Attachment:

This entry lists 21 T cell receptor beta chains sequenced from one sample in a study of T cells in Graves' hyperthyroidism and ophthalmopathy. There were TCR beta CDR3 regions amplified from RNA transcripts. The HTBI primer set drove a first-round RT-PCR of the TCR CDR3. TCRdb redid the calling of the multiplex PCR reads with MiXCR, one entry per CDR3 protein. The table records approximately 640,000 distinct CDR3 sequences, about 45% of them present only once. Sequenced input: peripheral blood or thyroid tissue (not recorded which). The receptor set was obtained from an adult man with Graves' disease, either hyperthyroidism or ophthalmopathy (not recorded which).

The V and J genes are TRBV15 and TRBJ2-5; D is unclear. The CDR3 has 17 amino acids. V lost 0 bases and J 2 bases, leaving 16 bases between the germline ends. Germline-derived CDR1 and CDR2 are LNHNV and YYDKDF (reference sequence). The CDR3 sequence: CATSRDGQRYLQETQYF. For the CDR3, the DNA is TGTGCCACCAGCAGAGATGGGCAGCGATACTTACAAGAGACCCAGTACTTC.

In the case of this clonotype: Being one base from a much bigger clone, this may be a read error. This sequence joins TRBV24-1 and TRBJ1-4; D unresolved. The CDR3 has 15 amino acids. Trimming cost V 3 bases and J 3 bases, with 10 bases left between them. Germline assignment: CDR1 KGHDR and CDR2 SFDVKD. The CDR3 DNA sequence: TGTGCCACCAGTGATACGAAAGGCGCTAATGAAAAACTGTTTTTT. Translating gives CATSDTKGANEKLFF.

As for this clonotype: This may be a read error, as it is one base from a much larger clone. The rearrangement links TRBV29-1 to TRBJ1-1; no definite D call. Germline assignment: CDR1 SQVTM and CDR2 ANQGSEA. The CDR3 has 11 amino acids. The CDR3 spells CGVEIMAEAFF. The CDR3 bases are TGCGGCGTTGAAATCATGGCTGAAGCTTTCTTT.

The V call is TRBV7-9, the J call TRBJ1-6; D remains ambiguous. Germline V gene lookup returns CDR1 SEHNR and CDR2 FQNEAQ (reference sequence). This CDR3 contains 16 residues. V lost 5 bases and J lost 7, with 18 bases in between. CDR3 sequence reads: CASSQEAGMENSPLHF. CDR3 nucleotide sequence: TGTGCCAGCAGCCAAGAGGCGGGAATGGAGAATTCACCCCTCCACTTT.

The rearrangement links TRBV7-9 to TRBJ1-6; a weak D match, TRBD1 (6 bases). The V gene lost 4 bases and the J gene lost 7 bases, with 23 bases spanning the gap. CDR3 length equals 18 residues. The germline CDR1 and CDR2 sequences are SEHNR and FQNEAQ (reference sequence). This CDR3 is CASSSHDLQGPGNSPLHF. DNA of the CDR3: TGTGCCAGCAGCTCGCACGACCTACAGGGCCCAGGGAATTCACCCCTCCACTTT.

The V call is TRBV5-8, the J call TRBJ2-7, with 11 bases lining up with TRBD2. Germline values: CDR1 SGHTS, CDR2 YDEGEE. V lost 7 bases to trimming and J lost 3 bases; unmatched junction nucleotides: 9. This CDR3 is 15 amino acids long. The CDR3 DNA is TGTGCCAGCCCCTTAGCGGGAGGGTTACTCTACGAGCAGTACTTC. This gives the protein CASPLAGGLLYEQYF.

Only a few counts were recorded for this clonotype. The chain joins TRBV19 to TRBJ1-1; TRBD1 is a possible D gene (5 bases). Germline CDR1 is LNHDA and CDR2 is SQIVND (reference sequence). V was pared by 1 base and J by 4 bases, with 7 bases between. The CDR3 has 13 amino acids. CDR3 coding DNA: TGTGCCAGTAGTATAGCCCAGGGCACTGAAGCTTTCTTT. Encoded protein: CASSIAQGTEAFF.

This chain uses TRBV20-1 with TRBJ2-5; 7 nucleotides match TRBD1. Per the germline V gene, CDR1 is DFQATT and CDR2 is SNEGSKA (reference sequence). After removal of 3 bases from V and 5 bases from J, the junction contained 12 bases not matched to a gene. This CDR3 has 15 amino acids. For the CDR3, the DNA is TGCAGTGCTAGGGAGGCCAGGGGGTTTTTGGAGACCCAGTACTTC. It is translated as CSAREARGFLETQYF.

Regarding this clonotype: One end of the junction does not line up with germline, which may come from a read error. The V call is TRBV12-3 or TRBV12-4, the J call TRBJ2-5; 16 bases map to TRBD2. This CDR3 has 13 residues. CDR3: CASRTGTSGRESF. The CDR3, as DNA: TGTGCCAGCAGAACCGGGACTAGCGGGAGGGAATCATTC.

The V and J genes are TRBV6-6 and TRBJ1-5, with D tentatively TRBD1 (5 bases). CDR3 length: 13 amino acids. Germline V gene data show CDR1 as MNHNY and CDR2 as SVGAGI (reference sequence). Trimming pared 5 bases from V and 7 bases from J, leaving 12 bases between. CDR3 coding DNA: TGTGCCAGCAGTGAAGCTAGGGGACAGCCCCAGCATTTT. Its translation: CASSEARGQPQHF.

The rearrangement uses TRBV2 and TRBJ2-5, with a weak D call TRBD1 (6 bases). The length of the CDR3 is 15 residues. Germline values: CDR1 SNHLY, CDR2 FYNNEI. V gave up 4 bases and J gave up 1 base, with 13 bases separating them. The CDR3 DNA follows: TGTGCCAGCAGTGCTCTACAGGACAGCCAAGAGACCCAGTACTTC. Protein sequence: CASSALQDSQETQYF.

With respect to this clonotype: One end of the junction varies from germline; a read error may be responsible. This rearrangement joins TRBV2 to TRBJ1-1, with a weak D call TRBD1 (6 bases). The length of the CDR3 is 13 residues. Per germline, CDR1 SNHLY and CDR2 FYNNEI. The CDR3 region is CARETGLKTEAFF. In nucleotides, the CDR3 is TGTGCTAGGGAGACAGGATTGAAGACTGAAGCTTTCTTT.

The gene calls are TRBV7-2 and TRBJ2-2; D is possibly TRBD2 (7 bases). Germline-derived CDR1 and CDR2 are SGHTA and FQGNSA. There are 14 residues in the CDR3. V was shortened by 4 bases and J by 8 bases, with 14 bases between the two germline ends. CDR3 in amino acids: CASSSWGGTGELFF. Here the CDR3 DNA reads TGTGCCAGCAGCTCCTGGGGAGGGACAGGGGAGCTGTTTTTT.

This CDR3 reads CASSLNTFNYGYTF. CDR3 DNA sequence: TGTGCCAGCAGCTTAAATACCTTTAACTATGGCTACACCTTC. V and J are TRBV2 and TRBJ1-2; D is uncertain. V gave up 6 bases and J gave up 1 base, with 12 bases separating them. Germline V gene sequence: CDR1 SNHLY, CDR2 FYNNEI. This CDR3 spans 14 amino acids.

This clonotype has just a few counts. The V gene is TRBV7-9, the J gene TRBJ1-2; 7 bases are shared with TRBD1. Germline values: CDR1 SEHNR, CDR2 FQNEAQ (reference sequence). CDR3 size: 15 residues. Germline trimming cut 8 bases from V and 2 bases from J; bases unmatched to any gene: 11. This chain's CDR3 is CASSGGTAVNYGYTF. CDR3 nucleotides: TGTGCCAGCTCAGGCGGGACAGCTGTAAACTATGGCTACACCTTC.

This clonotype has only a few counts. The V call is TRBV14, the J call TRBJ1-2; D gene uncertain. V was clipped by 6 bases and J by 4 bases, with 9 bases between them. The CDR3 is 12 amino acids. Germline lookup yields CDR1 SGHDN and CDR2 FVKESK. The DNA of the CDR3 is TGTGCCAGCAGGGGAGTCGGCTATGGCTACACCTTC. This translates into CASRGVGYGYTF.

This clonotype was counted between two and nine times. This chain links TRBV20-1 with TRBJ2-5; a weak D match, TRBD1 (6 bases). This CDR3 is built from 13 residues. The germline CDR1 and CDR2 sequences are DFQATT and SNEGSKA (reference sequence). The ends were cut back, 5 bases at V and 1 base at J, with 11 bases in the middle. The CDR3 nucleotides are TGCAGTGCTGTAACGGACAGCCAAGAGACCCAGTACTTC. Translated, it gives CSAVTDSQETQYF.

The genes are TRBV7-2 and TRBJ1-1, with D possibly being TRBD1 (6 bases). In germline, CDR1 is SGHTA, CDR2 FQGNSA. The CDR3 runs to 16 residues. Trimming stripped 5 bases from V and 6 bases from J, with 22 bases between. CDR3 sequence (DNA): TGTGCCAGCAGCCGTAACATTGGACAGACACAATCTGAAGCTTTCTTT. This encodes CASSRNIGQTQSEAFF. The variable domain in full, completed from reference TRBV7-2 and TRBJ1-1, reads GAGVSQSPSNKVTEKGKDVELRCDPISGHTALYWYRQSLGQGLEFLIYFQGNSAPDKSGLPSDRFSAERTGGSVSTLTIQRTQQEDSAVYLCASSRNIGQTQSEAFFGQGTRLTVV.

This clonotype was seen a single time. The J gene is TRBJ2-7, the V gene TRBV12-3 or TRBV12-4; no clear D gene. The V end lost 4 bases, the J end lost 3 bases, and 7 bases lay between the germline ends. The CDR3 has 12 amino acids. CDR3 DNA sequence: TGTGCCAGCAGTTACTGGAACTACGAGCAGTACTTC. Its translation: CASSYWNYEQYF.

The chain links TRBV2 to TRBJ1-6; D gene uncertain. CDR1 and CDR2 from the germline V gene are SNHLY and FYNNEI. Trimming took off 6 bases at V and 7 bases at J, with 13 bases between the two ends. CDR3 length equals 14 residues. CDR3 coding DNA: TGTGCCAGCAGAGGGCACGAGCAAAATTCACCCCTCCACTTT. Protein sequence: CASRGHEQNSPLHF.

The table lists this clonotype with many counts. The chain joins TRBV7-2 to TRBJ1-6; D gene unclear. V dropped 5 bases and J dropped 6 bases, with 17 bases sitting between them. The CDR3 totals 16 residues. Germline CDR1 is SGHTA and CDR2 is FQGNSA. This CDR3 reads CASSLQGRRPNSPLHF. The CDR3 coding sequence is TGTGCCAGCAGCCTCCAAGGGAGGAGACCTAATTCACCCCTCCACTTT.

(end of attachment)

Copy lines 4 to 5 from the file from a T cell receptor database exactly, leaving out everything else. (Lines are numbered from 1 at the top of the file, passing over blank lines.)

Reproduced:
As for this clonotype: This may be a read error, as it is one base from a much larger clone. The rearrangement links TRBV29-1 to TRBJ1-1; no definite D call. Germline assignment: CDR1 SQVTM and CDR2 ANQGSEA. The CDR3 has 11 amino acids. The CDR3 spells CGVEIMAEAFF. The CDR3 bases are TGCGGCGTTGAAATCATGGCTGAAGCTTTCTTT.

The V call is TRBV7-9, the J call TRBJ1-6; D remains ambiguous. Germline V gene lookup returns CDR1 SEHNR and CDR2 FQNEAQ (reference sequence). This CDR3 contains 16 residues. V lost 5 bases and J lost 7, with 18 bases in between. CDR3 sequence reads: CASSQEAGMENSPLHF. CDR3 nucleotide sequence: TGTGCCAGCAGCCAAGAGGCGGGAATGGAGAATTCACCCCTCCACTTT.